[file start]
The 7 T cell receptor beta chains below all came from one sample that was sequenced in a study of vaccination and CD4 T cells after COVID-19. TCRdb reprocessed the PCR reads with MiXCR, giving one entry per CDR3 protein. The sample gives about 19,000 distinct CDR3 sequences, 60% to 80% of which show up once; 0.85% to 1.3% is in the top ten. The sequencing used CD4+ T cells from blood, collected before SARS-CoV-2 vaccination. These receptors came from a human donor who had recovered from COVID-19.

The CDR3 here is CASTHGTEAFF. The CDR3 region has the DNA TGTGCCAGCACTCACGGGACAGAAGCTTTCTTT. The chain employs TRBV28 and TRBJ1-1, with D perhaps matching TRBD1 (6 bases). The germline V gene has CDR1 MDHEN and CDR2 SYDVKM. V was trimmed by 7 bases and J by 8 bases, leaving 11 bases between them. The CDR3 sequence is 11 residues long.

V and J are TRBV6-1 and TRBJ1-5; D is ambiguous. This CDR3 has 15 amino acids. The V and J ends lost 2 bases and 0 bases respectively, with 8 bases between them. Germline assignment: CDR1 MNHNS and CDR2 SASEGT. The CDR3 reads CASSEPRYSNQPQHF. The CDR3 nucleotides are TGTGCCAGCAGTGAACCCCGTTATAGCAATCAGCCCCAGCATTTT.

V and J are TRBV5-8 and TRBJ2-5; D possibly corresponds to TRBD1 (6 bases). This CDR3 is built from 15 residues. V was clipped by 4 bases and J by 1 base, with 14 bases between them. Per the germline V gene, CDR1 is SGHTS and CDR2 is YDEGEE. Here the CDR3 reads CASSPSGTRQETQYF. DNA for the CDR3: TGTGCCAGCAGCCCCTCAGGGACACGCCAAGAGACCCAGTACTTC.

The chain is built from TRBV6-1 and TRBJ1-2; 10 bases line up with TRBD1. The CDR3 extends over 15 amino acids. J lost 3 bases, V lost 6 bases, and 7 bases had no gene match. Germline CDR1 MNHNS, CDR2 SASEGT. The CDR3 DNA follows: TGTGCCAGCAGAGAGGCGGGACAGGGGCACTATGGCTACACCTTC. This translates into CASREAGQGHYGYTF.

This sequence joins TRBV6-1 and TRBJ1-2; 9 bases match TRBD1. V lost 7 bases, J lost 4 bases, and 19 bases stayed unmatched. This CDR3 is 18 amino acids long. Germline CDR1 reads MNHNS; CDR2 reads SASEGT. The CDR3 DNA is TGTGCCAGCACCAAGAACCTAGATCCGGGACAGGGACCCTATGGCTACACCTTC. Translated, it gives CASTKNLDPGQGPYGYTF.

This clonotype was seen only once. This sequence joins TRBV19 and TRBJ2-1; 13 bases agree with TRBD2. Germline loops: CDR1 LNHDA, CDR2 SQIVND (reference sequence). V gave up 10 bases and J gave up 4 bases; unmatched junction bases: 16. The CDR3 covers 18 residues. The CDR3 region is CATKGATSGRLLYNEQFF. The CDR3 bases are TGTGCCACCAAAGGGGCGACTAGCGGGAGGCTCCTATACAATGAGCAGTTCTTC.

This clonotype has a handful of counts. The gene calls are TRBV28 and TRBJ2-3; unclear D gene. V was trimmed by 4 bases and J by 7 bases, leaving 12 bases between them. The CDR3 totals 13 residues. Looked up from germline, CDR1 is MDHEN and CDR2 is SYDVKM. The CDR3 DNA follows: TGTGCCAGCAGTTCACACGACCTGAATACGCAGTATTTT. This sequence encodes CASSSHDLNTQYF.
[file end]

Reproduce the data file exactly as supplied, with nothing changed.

The 7 T cell receptor beta chains below all came from one sample that was sequenced in a study of vaccination and CD4 T cells after COVID-19. TCRdb reprocessed the PCR reads with MiXCR, giving one entry per CDR3 protein. The sample gives about 19,000 distinct CDR3 sequences, 60% to 80% of which show up once; 0.85% to 1.3% is in the top ten. The sequencing used CD4+ T cells from blood, collected before SARS-CoV-2 vaccination. These receptors came from a human donor who had recovered from COVID-19.

The CDR3 here is CASTHGTEAFF. The CDR3 region has the DNA TGTGCCAGCACTCACGGGACAGAAGCTTTCTTT. The chain employs TRBV28 and TRBJ1-1, with D perhaps matching TRBD1 (6 bases). The germline V gene has CDR1 MDHEN and CDR2 SYDVKM. V was trimmed by 7 bases and J by 8 bases, leaving 11 bases between them. The CDR3 sequence is 11 residues long.

V and J are TRBV6-1 and TRBJ1-5; D is ambiguous. This CDR3 has 15 amino acids. The V and J ends lost 2 bases and 0 bases respectively, with 8 bases between them. Germline assignment: CDR1 MNHNS and CDR2 SASEGT. The CDR3 reads CASSEPRYSNQPQHF. The CDR3 nucleotides are TGTGCCAGCAGTGAACCCCGTTATAGCAATCAGCCCCAGCATTTT.

V and J are TRBV5-8 and TRBJ2-5; D possibly corresponds to TRBD1 (6 bases). This CDR3 is built from 15 residues. V was clipped by 4 bases and J by 1 base, with 14 bases between them. Per the germline V gene, CDR1 is SGHTS and CDR2 is YDEGEE. Here the CDR3 reads CASSPSGTRQETQYF. DNA for the CDR3: TGTGCCAGCAGCCCCTCAGGGACACGCCAAGAGACCCAGTACTTC.

The chain is built from TRBV6-1 and TRBJ1-2; 10 bases line up with TRBD1. The CDR3 extends over 15 amino acids. J lost 3 bases, V lost 6 bases, and 7 bases had no gene match. Germline CDR1 MNHNS, CDR2 SASEGT. The CDR3 DNA follows: TGTGCCAGCAGAGAGGCGGGACAGGGGCACTATGGCTACACCTTC. This translates into CASREAGQGHYGYTF.

This sequence joins TRBV6-1 and TRBJ1-2; 9 bases match TRBD1. V lost 7 bases, J lost 4 bases, and 19 bases stayed unmatched. This CDR3 is 18 amino acids long. Germline CDR1 reads MNHNS; CDR2 reads SASEGT. The CDR3 DNA is TGTGCCAGCACCAAGAACCTAGATCCGGGACAGGGACCCTATGGCTACACCTTC. Translated, it gives CASTKNLDPGQGPYGYTF.

This clonotype was seen only once. This sequence joins TRBV19 and TRBJ2-1; 13 bases agree with TRBD2. Germline loops: CDR1 LNHDA, CDR2 SQIVND (reference sequence). V gave up 10 bases and J gave up 4 bases; unmatched junction bases: 16. The CDR3 covers 18 residues. The CDR3 region is CATKGATSGRLLYNEQFF. The CDR3 bases are TGTGCCACCAAAGGGGCGACTAGCGGGAGGCTCCTATACAATGAGCAGTTCTTC.

This clonotype has a handful of counts. The gene calls are TRBV28 and TRBJ2-3; unclear D gene. V was trimmed by 4 bases and J by 7 bases, leaving 12 bases between them. The CDR3 totals 13 residues. Looked up from germline, CDR1 is MDHEN and CDR2 is SYDVKM. The CDR3 DNA follows: TGTGCCAGCAGTTCACACGACCTGAATACGCAGTATTTT. This sequence encodes CASSSHDLNTQYF.